Nadia Eghbal’s report Roads and Bridges describes open-source software as “digital infrastructure” and advocates for greater institutional support. (The alliteration between “roads and bridges” and “roots and branches” is completely coincidental and brings me much joy). I’d like to make a similar argument for open protocols like email, RSS, etc.

As with open-source, standards and protocols provide a foundation upon which businesses are built. For example, thanks to the HTTP protocol, you can create web applications that are available to anyone. Your business doesn’t have to be at the mercy of a platform unless you decide the trade-offs are worth it. Protocols also facilitate interoperability and innovation. You can build applications that do one thing and do it well instead of doing many things with mediocrity. If you want to improve part of a system, you don’t have to overcome a lack of network effects first (the dreaded chicken-and-egg problem). These are all important elements of a healthy software ecosystem.

More generally, this is how market economies work: most decisions are decentralized instead of being dictated by a central authority. But decentralization has downsides, so within individual businesses, decisions are centralized. The optimal system is usually a hybrid rather than being decentralized all the way down. Zach Tellman gives an excellent description of the philosophy behind this in Elements of Clojure. From the section “Systems of Modules” (emphasis in original):

We can build a principled system, which has predictable relationships between its modules. Alternately, we can build an adaptable system, which has sparse and flexible relationships between its modules.

A principled system minimizes internal indirection and is usually structured as a hierarchy. The implementation of each component is guided by the central design principles. These principles, applied from the top down, allow each component to make broader assumptions. This makes each component smaller and often faster, since there are consistent methods used throughout. …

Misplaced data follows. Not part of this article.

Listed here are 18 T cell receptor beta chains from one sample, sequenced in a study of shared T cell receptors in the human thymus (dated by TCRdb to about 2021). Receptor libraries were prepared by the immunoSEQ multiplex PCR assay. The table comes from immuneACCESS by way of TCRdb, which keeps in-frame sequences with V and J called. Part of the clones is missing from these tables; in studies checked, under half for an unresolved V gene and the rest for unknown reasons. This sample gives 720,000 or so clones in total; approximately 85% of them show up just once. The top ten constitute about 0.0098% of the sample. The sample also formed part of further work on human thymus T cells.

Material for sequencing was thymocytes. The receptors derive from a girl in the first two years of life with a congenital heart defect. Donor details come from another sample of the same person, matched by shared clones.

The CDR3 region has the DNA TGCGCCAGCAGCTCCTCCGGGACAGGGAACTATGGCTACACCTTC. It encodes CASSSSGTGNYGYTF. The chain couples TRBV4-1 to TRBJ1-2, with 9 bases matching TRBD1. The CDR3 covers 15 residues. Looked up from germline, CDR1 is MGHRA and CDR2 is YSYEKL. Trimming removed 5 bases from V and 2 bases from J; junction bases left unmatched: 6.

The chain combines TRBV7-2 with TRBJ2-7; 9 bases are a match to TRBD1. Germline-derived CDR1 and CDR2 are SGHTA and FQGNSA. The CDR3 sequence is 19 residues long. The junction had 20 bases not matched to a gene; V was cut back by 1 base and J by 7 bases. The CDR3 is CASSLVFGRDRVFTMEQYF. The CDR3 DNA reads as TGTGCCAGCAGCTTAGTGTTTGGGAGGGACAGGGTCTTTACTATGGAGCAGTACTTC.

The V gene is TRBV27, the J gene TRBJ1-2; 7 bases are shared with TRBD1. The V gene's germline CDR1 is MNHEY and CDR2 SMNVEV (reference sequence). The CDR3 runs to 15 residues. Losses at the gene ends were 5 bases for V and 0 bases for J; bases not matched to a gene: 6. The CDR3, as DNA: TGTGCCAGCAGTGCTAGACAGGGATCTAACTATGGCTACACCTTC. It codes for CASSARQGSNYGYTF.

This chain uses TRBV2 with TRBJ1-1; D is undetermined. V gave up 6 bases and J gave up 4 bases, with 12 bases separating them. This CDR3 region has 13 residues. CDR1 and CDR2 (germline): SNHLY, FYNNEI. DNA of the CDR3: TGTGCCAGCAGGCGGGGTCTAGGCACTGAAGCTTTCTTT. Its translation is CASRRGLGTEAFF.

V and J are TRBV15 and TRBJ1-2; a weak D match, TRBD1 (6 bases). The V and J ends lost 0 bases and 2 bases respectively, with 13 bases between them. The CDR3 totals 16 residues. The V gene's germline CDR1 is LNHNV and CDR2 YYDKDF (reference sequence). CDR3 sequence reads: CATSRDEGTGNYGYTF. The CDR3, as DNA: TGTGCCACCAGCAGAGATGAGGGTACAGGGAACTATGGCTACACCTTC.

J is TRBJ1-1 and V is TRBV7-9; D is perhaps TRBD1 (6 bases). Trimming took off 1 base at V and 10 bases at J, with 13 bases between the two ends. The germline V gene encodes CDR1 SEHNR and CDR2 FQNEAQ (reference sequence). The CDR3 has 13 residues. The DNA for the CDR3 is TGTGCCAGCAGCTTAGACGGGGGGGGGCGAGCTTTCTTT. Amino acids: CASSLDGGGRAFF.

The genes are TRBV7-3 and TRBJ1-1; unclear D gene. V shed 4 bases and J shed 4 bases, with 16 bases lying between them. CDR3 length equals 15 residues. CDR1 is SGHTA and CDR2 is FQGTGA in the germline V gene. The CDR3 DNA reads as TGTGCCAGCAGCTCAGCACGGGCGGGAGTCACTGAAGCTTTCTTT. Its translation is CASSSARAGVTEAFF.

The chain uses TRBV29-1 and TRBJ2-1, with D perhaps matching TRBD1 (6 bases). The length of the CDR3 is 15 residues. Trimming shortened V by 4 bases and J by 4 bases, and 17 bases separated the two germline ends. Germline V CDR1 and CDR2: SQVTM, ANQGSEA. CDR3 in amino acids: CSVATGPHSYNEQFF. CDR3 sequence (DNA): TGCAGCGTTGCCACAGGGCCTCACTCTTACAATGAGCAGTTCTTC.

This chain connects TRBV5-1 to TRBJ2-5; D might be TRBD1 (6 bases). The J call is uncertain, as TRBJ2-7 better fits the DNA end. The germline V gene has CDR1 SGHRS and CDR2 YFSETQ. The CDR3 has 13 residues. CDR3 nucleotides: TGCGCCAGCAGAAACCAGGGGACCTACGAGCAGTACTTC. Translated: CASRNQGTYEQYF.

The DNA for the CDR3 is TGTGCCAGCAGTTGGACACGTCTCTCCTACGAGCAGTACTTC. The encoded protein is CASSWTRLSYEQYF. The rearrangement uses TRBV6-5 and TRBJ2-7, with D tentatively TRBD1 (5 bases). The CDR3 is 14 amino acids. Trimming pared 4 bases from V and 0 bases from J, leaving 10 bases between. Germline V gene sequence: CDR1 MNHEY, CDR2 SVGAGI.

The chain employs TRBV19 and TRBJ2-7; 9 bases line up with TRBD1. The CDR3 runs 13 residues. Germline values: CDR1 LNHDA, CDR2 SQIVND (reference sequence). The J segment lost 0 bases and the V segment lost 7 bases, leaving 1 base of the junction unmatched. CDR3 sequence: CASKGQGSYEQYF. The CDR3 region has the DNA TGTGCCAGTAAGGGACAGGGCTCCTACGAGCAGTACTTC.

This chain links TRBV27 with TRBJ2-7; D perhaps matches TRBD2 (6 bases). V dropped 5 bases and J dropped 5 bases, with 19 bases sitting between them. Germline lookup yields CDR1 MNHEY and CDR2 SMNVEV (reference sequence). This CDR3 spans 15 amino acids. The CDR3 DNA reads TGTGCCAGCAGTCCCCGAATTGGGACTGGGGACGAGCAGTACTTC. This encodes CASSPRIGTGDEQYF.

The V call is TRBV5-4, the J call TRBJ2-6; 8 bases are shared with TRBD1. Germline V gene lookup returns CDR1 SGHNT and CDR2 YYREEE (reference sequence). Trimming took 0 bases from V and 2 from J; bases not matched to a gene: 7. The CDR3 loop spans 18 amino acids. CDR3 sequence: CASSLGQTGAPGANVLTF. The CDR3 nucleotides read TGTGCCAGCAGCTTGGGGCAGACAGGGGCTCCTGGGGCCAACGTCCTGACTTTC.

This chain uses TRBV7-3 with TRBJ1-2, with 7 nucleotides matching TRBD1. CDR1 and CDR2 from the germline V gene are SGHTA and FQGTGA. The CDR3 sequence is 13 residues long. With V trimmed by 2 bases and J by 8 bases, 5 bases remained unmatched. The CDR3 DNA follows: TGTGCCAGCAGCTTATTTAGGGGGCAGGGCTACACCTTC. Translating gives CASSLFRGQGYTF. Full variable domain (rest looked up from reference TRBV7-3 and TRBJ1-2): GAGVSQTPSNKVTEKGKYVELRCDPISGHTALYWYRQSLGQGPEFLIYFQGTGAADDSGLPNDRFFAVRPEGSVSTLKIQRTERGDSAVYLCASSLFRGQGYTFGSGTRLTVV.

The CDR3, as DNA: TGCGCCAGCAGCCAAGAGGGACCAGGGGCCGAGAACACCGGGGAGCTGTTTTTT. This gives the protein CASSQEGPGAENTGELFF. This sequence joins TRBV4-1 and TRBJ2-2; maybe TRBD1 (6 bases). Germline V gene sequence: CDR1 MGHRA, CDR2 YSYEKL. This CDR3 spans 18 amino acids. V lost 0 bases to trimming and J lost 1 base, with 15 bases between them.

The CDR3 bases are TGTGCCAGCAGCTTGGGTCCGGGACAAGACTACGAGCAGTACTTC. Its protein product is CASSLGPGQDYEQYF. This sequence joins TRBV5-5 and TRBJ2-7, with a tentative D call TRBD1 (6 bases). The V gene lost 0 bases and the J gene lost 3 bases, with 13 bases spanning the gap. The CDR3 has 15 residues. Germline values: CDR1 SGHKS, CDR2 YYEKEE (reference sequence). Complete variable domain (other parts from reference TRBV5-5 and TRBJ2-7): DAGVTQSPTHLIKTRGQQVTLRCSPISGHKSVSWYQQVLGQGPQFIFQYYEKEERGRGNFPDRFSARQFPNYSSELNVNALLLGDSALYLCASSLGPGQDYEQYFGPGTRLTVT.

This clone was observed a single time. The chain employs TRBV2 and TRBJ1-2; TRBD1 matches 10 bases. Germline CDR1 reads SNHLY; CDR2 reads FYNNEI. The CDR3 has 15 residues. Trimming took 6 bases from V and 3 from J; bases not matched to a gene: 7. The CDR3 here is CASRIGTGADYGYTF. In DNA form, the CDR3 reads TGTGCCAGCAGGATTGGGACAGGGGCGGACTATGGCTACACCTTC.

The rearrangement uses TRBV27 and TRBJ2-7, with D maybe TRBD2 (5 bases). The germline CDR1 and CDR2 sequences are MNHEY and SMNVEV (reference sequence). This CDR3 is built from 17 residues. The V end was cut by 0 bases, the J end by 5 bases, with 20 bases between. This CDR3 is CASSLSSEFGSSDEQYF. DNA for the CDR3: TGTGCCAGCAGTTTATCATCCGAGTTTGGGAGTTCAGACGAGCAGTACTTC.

An adaptable system has a high degree of internal indirection and is usually structured as a graph. Each component is purposefully blind to the internals of adjacent components, which leads to redundancies. This makes each component larger, and often less efficient.

Principled components allow us to explore within a uniform context without any need to reorient ourselves. This uniformity, however, makes them fragile. They are constructed towards a fixed purpose and cannot be easily reoriented. ...

And so we do not want a system that is wholly principled. We want a collection of principled components, built to be discarded, separated by interfaces that are built to last.

So efficiency is one reason that businesses tend towards centralization. Apple is a nice case study: the Apple ecosystem is highly principled, and that is one of its main benefits. They provide a seamless, polished experience. The other impetus for centralization is value capture; for example, Apple’s tight control allows them to charge the 30% app store fee. Together, these forces mean that businesses are engines of centralization, all operating on top of a shared layer of protocols (interfaces).

The problem is when massive growth in business outpaces growth in its foundation—when the branches outgrow the roots. I am convinced that this is happening and that it is the root cause (no pun intended) of various problems in tech right now. For example, Protocols, Not Platforms applies this argument specifically to free speech: social media moderation might be more tractable if it were decentralized.

Thus I think the tech industry needs to focus more on “nourishing the roots”: driving greater adoption of existing protocols and creating new ones as needed. And I think the best way to do this is to build a career path for software invention. The intrinsic motivations of inventors/open-source developers, as opposed to those of businesses, are more naturally aligned with root nourishing. Inventors are also incentivised to build adaptable systems because they are small entities—decentralization gives them more freedom since they’re not large enough to push centralization in their own favored direction.

So we need lots of inventors. The grassroots freelancing approach I described above is one possibility. Greater institutional support would be swell, too. I don’t have any bright ideas here (I’ve mainly been thinking about things I can do, and I don’t have much institutional sway), so I’ll just refer again to Roads and Bridges.

However it happens, I hope that a career in software invention becomes as exciting to ambitious programmers as the idea of being a startup founder was to me when I first discovered Paul Graham’s essays as a teenager.

Behold, the branches of the wild tree have taken hold of the moisture of the root thereof, that the root thereof hath brought forth much strength; and because of the much strength of the root thereof the wild branches have brought forth tame fruit.

Jacob 5:18

Published 11 May 2021